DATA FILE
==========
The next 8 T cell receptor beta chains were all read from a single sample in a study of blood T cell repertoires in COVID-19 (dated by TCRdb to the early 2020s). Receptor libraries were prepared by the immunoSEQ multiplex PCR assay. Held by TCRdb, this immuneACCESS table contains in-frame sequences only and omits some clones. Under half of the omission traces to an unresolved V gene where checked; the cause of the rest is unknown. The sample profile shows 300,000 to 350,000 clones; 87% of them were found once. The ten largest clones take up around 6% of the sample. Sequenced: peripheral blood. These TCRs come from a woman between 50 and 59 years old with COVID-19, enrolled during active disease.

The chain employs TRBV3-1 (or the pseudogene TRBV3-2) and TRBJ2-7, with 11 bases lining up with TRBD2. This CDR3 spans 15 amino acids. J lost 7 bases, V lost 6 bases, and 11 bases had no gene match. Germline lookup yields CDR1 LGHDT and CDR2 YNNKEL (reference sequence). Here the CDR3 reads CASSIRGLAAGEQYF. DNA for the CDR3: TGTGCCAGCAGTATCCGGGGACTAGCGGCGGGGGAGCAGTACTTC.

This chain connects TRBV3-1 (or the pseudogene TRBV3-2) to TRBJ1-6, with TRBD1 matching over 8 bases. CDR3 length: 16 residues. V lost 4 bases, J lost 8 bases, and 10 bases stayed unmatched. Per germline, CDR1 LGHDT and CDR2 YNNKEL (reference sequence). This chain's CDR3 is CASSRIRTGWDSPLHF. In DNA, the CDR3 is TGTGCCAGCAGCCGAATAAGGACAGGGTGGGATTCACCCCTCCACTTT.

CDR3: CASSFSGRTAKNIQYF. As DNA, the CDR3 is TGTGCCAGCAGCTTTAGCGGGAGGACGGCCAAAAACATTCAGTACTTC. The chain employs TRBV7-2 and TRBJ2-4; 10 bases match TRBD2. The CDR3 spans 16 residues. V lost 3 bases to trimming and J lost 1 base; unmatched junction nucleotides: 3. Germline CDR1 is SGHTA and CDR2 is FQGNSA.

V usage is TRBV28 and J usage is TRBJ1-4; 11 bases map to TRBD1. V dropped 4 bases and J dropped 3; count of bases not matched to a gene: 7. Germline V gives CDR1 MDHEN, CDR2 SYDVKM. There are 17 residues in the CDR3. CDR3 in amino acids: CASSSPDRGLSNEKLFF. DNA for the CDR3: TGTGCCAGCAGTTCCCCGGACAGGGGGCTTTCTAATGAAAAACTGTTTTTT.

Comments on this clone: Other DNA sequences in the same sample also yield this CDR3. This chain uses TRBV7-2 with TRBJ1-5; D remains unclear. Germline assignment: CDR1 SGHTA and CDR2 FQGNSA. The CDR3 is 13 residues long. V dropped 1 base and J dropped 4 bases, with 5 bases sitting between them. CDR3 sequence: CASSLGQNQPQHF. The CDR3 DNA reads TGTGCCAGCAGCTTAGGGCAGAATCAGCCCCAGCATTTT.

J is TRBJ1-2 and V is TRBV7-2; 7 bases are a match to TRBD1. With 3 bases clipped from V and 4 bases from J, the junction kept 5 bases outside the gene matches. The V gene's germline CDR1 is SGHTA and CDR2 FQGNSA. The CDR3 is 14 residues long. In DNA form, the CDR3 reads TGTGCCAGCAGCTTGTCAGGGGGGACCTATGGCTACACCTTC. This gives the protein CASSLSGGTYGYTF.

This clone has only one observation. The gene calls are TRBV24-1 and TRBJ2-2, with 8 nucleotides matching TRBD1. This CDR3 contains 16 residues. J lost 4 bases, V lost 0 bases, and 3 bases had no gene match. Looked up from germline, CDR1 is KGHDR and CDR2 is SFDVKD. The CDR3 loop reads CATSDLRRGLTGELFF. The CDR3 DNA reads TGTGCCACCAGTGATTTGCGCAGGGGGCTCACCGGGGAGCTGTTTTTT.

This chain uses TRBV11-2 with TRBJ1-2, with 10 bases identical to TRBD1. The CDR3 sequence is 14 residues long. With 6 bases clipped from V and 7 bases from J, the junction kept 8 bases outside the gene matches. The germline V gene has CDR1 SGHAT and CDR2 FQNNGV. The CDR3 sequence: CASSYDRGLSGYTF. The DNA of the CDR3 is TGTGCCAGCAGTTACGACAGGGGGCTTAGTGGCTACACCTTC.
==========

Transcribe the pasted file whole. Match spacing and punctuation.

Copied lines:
The next 8 T cell receptor beta chains were all read from a single sample in a study of blood T cell repertoires in COVID-19 (dated by TCRdb to the early 2020s). Receptor libraries were prepared by the immunoSEQ multiplex PCR assay. Held by TCRdb, this immuneACCESS table contains in-frame sequences only and omits some clones. Under half of the omission traces to an unresolved V gene where checked; the cause of the rest is unknown. The sample profile shows 300,000 to 350,000 clones; 87% of them were found once. The ten largest clones take up around 6% of the sample. Sequenced: peripheral blood. These TCRs come from a woman between 50 and 59 years old with COVID-19, enrolled during active disease.

The chain employs TRBV3-1 (or the pseudogene TRBV3-2) and TRBJ2-7, with 11 bases lining up with TRBD2. This CDR3 spans 15 amino acids. J lost 7 bases, V lost 6 bases, and 11 bases had no gene match. Germline lookup yields CDR1 LGHDT and CDR2 YNNKEL (reference sequence). Here the CDR3 reads CASSIRGLAAGEQYF. DNA for the CDR3: TGTGCCAGCAGTATCCGGGGACTAGCGGCGGGGGAGCAGTACTTC.

This chain connects TRBV3-1 (or the pseudogene TRBV3-2) to TRBJ1-6, with TRBD1 matching over 8 bases. CDR3 length: 16 residues. V lost 4 bases, J lost 8 bases, and 10 bases stayed unmatched. Per germline, CDR1 LGHDT and CDR2 YNNKEL (reference sequence). This chain's CDR3 is CASSRIRTGWDSPLHF. In DNA, the CDR3 is TGTGCCAGCAGCCGAATAAGGACAGGGTGGGATTCACCCCTCCACTTT.

CDR3: CASSFSGRTAKNIQYF. As DNA, the CDR3 is TGTGCCAGCAGCTTTAGCGGGAGGACGGCCAAAAACATTCAGTACTTC. The chain employs TRBV7-2 and TRBJ2-4; 10 bases match TRBD2. The CDR3 spans 16 residues. V lost 3 bases to trimming and J lost 1 base; unmatched junction nucleotides: 3. Germline CDR1 is SGHTA and CDR2 is FQGNSA.

V usage is TRBV28 and J usage is TRBJ1-4; 11 bases map to TRBD1. V dropped 4 bases and J dropped 3; count of bases not matched to a gene: 7. Germline V gives CDR1 MDHEN, CDR2 SYDVKM. There are 17 residues in the CDR3. CDR3 in amino acids: CASSSPDRGLSNEKLFF. DNA for the CDR3: TGTGCCAGCAGTTCCCCGGACAGGGGGCTTTCTAATGAAAAACTGTTTTTT.

Comments on this clone: Other DNA sequences in the same sample also yield this CDR3. This chain uses TRBV7-2 with TRBJ1-5; D remains unclear. Germline assignment: CDR1 SGHTA and CDR2 FQGNSA. The CDR3 is 13 residues long. V dropped 1 base and J dropped 4 bases, with 5 bases sitting between them. CDR3 sequence: CASSLGQNQPQHF. The CDR3 DNA reads TGTGCCAGCAGCTTAGGGCAGAATCAGCCCCAGCATTTT.

J is TRBJ1-2 and V is TRBV7-2; 7 bases are a match to TRBD1. With 3 bases clipped from V and 4 bases from J, the junction kept 5 bases outside the gene matches. The V gene's germline CDR1 is SGHTA and CDR2 FQGNSA. The CDR3 is 14 residues long. In DNA form, the CDR3 reads TGTGCCAGCAGCTTGTCAGGGGGGACCTATGGCTACACCTTC. This gives the protein CASSLSGGTYGYTF.

This clone has only one observation. The gene calls are TRBV24-1 and TRBJ2-2, with 8 nucleotides matching TRBD1. This CDR3 contains 16 residues. J lost 4 bases, V lost 0 bases, and 3 bases had no gene match. Looked up from germline, CDR1 is KGHDR and CDR2 is SFDVKD. The CDR3 loop reads CATSDLRRGLTGELFF. The CDR3 DNA reads TGTGCCACCAGTGATTTGCGCAGGGGGCTCACCGGGGAGCTGTTTTTT.

This chain uses TRBV11-2 with TRBJ1-2, with 10 bases identical to TRBD1. The CDR3 sequence is 14 residues long. With 6 bases clipped from V and 7 bases from J, the junction kept 8 bases outside the gene matches. The germline V gene has CDR1 SGHAT and CDR2 FQNNGV. The CDR3 sequence: CASSYDRGLSGYTF. The DNA of the CDR3 is TGTGCCAGCAGTTACGACAGGGGGCTTAGTGGCTACACCTTC.